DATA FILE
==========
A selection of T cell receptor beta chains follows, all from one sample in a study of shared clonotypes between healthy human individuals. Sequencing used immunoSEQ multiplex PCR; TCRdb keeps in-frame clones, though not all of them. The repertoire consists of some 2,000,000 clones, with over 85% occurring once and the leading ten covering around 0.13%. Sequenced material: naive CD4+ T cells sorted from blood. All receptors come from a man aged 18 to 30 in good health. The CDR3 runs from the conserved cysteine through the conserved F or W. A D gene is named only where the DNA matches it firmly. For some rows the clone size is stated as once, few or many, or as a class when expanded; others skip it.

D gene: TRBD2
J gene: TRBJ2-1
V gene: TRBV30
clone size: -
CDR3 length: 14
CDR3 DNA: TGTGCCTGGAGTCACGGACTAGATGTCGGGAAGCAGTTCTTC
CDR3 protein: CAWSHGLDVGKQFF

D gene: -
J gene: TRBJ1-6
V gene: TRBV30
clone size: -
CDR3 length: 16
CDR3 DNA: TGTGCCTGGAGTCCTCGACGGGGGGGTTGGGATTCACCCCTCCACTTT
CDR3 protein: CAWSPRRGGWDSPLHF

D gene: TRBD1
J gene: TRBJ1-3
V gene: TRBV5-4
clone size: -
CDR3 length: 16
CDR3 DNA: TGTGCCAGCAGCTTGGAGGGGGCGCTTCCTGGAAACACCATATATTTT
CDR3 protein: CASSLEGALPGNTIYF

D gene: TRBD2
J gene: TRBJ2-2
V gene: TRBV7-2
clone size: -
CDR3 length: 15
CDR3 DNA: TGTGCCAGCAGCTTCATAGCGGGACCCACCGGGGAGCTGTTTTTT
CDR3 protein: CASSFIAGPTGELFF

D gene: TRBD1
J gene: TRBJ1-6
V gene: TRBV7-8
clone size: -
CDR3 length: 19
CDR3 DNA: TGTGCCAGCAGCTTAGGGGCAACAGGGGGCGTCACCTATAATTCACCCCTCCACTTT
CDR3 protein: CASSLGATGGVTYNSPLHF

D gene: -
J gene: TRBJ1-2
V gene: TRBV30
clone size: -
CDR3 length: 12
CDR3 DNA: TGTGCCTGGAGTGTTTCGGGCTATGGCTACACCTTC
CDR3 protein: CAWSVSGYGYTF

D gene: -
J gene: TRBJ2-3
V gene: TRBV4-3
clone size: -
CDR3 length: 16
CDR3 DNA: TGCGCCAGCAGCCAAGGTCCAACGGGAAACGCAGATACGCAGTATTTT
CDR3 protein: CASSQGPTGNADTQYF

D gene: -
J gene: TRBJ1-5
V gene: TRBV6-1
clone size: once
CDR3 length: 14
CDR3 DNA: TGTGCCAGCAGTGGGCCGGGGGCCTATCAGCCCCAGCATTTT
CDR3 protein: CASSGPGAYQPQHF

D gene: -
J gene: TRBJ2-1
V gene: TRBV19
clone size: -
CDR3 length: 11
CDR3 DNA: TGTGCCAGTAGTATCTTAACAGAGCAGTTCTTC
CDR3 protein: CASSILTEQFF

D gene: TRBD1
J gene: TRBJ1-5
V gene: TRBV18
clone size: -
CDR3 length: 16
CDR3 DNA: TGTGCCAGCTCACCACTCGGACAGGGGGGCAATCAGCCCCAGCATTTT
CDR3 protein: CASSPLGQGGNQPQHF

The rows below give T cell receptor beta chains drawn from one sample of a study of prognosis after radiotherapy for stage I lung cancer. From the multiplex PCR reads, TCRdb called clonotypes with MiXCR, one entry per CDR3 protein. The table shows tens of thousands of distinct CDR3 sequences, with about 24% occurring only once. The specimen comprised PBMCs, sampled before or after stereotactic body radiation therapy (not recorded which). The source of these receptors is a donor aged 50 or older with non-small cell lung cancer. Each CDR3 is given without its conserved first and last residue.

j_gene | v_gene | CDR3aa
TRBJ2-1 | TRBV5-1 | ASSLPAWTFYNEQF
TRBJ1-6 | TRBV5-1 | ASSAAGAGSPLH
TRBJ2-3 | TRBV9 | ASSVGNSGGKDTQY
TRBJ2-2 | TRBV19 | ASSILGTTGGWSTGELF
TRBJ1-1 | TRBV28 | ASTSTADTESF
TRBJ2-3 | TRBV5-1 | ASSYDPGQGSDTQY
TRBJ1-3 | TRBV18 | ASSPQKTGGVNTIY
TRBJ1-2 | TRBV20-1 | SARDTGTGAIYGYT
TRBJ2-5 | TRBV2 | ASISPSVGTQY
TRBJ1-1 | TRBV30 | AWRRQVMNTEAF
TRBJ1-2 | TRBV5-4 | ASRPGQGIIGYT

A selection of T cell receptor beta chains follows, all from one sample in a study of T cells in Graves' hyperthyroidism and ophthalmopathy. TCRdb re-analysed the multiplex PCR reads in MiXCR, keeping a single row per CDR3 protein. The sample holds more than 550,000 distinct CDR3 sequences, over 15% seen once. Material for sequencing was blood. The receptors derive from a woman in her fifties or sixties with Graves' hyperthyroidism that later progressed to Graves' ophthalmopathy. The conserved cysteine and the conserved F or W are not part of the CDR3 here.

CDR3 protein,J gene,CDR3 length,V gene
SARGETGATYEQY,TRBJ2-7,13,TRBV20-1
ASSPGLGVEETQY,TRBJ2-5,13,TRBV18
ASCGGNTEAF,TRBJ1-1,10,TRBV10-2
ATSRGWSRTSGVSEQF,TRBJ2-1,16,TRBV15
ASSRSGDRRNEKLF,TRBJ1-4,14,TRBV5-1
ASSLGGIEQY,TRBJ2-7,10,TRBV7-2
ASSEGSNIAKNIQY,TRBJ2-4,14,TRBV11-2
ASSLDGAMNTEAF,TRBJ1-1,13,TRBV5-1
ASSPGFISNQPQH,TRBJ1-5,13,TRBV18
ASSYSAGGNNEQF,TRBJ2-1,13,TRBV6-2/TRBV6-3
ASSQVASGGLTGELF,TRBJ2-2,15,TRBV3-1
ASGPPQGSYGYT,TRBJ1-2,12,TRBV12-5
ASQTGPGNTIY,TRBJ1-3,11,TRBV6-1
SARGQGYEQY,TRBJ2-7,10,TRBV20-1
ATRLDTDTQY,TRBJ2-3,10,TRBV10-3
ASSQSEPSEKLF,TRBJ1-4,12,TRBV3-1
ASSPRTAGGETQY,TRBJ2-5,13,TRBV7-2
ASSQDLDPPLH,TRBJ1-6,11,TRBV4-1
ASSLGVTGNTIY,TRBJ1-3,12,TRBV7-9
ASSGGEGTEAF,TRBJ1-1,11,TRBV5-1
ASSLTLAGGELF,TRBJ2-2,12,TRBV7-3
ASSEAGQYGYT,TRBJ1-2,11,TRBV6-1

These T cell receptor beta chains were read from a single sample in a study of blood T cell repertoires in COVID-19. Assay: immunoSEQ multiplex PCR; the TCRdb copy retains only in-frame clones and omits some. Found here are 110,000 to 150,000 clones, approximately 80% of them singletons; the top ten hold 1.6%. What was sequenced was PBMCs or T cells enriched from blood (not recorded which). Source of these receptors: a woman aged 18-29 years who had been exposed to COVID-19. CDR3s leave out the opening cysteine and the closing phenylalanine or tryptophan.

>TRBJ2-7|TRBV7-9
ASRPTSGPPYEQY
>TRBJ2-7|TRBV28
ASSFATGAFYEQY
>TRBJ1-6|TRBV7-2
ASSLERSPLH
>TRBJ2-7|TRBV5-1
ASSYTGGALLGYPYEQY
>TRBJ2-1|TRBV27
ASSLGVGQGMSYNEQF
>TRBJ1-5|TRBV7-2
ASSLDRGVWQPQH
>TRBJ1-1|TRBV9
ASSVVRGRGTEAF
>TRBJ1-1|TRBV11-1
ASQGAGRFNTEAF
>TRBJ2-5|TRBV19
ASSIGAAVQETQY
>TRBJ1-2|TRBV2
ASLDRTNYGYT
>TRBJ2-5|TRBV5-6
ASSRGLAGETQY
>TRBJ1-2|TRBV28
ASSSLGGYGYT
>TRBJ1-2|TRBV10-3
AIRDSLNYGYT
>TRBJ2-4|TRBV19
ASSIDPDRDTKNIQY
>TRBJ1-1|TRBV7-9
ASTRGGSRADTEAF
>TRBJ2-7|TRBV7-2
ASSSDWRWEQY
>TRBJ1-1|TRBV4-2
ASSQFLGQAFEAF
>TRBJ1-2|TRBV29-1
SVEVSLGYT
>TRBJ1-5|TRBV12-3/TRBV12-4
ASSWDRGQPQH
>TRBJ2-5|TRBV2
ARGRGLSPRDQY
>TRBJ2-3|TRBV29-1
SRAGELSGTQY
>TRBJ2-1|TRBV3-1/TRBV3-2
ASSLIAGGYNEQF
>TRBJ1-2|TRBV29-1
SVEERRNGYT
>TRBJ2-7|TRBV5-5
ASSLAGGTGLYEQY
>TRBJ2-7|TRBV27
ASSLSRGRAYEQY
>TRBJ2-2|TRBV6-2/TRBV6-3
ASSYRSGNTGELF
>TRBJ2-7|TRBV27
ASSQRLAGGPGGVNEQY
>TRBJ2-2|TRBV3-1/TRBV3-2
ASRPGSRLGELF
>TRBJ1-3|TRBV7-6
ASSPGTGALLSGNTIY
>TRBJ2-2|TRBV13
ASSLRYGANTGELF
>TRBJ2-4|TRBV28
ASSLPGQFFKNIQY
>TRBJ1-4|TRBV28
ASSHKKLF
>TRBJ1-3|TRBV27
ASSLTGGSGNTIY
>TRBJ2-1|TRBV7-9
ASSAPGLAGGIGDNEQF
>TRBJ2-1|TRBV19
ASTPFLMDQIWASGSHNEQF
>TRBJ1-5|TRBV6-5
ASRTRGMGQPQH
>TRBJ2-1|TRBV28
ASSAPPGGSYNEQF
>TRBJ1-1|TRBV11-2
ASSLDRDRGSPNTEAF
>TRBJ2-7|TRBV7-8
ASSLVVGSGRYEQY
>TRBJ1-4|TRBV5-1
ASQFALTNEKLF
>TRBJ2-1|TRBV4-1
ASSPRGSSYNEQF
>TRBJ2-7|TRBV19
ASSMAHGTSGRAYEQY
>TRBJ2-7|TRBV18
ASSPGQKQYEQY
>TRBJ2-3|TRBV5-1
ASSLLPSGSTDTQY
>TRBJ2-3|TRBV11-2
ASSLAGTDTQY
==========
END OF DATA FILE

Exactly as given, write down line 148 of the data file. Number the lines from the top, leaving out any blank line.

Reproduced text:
>TRBJ2-5|TRBV2